Noho Pa'a 'Ole i ka ?ina

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Noho Pa'a 'Ole i ka ?ina
65 in
43 in
0.25 in
Photo Credit
Jos� Morales
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This quilt was inspired by SAQA's Diaspora exhibit. For recreation, I paddle outrigger canoes, and through that activity I have developed a healthy respect for the ocean and awe for the astounding feats of the Polynesians who braved the magnificent Pacific to end up in Hawaii. Living on the island of Maui, one is ever conscious of the presence of that deep blue ocean surrounding us with its unfathomable depths and vast distances to anywhere else. The underlying culture here is based on 9th century Polynesian ancestors who voyaged 16,000 miles of open ocean in seagoing canoes to populate the volcanic islands and atolls sprinkled sparsely across the vast Pacific Ocean. I am surrounded by descendants of those Polynesians, in particular one man whose features seem intriguingly emblematic of the Polynesian race. His surname even translates to "canoe builder." It is his image that evokes Kanaloa, god of the sea, rising behind a double-hulled ocean-voyaging canoe like those used by the early Polynesians to explore the trackless Pacific.
At the time I created this large quilt, I was experimenting with applying acrylic paint directly onto white denim. The result was an unwieldy and inflexible fabric painting, so I decided to dispense with batting entirely. Once painted, and with arrows and archipelago names stenciled, I had to attach a backing, then quilt this piece in three roughly horizontal sections that even then would barely fit as I manipulated each one within the confines of the throat of my sewing machine. Deciding where to divide the sections was tricky, as was reassembling the quilt atop the backing with raw-edge appliqu�. I painted over the stitches in front, and hand-stitched the backing over the segments in back.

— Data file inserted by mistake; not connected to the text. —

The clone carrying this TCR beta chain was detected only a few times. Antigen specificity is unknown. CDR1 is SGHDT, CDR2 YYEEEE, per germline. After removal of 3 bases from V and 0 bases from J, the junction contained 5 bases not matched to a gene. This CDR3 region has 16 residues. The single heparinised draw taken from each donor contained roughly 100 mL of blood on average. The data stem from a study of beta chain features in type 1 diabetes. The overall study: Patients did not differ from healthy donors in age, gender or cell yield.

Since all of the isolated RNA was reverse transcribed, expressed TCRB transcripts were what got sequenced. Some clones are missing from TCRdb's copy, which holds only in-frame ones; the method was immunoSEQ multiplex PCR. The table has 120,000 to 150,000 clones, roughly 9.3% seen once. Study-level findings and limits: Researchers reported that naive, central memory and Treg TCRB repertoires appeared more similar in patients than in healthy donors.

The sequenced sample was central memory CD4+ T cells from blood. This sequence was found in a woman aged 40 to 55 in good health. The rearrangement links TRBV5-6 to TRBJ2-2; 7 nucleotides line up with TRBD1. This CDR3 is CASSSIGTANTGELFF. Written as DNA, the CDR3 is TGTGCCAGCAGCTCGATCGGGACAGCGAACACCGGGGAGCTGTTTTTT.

Okay, I admit it�after fifteen years as an art quilter, I am still experimenting, still pushing the boundaries of my art, of painting, and combining it with quilting. I still don't sketch beforehand, and do not entirely think through a design from beginning to end. I consider every art and quilting technique I have learned over the years to be an amazing resource I am free to utilize in order to make manifest what my brain and hands work together to conjure.
White denim, acrylic paints, thread, muslin backing and binding.
Hand painted, machine quilted, appliqu�d, backed but not batted. Bound.

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